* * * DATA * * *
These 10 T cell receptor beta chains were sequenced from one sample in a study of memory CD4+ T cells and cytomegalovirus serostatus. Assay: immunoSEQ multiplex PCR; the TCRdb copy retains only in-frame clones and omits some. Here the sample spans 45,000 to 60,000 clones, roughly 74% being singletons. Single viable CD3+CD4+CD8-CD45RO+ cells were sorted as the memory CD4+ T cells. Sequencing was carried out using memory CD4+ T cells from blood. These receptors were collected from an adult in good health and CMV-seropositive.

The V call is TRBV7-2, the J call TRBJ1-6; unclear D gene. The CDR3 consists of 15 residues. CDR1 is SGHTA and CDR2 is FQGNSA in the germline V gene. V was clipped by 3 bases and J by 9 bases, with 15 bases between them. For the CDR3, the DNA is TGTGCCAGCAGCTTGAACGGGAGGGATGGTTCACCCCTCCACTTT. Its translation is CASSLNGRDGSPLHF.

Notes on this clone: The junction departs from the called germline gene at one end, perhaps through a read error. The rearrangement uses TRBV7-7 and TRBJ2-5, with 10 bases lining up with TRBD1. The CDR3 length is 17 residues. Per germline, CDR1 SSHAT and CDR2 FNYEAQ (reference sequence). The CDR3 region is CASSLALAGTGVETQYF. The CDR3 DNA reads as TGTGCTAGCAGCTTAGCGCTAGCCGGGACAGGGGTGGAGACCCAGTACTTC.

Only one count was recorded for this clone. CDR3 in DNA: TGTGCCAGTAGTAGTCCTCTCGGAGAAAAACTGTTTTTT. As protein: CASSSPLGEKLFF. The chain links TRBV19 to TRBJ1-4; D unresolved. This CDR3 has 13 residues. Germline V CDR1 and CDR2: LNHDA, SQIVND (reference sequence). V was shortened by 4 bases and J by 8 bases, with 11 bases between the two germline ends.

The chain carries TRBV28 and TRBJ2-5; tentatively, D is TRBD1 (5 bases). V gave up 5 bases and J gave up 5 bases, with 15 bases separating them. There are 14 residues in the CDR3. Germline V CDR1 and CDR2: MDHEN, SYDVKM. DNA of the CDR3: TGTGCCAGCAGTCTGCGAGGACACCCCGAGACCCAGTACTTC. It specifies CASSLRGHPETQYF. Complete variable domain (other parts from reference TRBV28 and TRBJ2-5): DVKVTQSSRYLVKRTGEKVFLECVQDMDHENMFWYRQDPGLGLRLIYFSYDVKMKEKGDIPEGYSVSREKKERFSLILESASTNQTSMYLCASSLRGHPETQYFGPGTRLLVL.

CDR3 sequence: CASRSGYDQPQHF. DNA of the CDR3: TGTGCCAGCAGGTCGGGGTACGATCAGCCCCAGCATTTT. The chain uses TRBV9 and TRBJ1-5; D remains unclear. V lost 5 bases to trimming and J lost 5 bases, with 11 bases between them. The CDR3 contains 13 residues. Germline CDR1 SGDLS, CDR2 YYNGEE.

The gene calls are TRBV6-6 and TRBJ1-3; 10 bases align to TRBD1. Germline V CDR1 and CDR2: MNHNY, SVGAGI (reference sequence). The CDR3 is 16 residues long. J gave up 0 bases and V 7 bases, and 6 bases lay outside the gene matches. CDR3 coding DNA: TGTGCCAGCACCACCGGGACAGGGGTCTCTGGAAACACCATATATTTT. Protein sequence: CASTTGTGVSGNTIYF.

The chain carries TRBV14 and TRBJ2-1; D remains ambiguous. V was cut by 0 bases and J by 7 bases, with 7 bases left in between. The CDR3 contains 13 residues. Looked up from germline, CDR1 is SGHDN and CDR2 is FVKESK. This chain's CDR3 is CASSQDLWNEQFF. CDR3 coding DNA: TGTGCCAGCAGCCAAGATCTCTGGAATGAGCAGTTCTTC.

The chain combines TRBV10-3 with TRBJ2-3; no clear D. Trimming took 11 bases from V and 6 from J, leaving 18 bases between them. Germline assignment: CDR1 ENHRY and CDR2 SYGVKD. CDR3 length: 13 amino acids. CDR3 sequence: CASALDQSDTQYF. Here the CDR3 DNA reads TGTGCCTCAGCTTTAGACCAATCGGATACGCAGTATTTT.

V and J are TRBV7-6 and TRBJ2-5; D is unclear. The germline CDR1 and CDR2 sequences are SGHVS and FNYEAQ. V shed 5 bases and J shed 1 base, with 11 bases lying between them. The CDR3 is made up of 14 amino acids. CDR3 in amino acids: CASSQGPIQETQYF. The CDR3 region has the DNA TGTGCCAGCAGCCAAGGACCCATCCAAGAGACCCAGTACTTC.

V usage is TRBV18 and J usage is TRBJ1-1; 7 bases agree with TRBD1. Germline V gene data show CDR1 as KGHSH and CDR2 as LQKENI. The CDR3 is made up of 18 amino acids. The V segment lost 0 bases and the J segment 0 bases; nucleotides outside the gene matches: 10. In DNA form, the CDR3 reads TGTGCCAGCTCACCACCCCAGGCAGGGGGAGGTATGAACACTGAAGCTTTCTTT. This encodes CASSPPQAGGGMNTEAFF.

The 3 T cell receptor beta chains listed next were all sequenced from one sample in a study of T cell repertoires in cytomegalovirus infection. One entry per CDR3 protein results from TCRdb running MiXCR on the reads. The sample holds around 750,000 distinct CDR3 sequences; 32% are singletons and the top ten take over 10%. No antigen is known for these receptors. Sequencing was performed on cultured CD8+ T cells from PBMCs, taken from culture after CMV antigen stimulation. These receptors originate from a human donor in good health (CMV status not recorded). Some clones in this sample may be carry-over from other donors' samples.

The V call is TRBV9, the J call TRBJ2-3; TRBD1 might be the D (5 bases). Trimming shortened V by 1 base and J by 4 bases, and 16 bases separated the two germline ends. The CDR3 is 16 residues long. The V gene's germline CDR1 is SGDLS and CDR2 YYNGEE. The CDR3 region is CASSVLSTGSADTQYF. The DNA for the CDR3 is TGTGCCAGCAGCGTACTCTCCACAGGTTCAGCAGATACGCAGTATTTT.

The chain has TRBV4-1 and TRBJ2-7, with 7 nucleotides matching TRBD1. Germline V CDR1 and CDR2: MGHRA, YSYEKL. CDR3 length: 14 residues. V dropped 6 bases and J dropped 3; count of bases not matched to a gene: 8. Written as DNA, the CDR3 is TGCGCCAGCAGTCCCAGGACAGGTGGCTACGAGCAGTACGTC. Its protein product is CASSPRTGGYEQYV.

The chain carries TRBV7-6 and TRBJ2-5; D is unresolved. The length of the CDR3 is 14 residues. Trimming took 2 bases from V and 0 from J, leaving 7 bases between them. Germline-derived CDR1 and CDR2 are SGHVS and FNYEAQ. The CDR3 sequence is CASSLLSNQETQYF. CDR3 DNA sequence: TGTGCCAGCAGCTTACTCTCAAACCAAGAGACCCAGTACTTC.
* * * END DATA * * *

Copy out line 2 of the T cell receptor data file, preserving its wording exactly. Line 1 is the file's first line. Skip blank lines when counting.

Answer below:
The V call is TRBV7-2, the J call TRBJ1-6; unclear D gene. The CDR3 consists of 15 residues. CDR1 is SGHTA and CDR2 is FQGNSA in the germline V gene. V was clipped by 3 bases and J by 9 bases, with 15 bases between them. For the CDR3, the DNA is TGTGCCAGCAGCTTGAACGGGAGGGATGGTTCACCCCTCCACTTT. Its translation is CASSLNGRDGSPLHF.